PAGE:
While Forgie said he supports paid sick days, he remains hopeful the business community will have an opportunity to share their opinions on the process in time.
“Essentially, I would say paid sick days are fantastic,” Forgie said. “People, especially in tough positions like hospitality, need security.”
With COVID-19 in mind, the concept of taking sick days arguably became more acceptable from a social standpoint, but the cost of taxes, inflation and shrinkflation further complicated the way these kinds of changes impact small business owners, Forgie explained.
He said his employees used all five of their paid sick days in the last fiscal year, noting he had no concerns that anybody was abusing their entitlements.
Forgie remains optimistic that a public review of paid sick leave in B.C. could serve to keep the doors of many small businesses open if innovative solutions could be implemented.
“I would suggest that sick days should be administered and paid out by EI [the federal employment insurance program],” he said. “Most people pay into EI their whole lives and do not collect it. That way, whether a staff person takes five days, or 15 days, all people get it regardless of how many jobs they have or how often they move around. In a massive demographic bubble with so many people retiring and leaving the workforce, and that labour shortage seeing no sign of easing, EI applied to this purpose seems to me to be applicable.”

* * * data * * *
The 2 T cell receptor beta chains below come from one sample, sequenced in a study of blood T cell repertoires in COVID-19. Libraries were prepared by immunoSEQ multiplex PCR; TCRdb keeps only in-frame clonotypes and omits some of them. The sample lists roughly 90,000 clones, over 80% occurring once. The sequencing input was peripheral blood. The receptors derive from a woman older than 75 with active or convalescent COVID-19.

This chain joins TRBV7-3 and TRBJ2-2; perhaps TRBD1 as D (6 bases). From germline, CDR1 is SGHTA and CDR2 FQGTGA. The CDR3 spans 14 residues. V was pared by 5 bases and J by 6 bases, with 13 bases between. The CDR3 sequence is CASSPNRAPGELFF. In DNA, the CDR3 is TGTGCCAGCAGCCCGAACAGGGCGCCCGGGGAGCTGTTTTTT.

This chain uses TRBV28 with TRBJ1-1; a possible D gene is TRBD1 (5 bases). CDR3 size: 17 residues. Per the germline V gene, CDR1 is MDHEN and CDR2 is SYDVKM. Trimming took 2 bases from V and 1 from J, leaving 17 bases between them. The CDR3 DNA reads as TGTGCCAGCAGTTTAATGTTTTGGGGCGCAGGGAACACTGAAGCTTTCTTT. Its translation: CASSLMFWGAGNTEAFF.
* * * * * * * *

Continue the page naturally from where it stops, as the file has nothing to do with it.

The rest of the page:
NORTH SHORE BIA HAS CONCERNS
The Kamloops Central Business Improvement Association (KCBIA) downtown believes the changes for paid sick leave have been positive for the majority of employees, in spite of initial feedback it heard from entrepreneurs when the plan was rolled out last year.
“Although the five days had some pushback from the business community, I haven’t heard anything terribly detrimental,” KCBIA executive director Howie Reimer told KTW. “Here at Downtown KCBIA, we have five sick days and most people haven’t used it up.”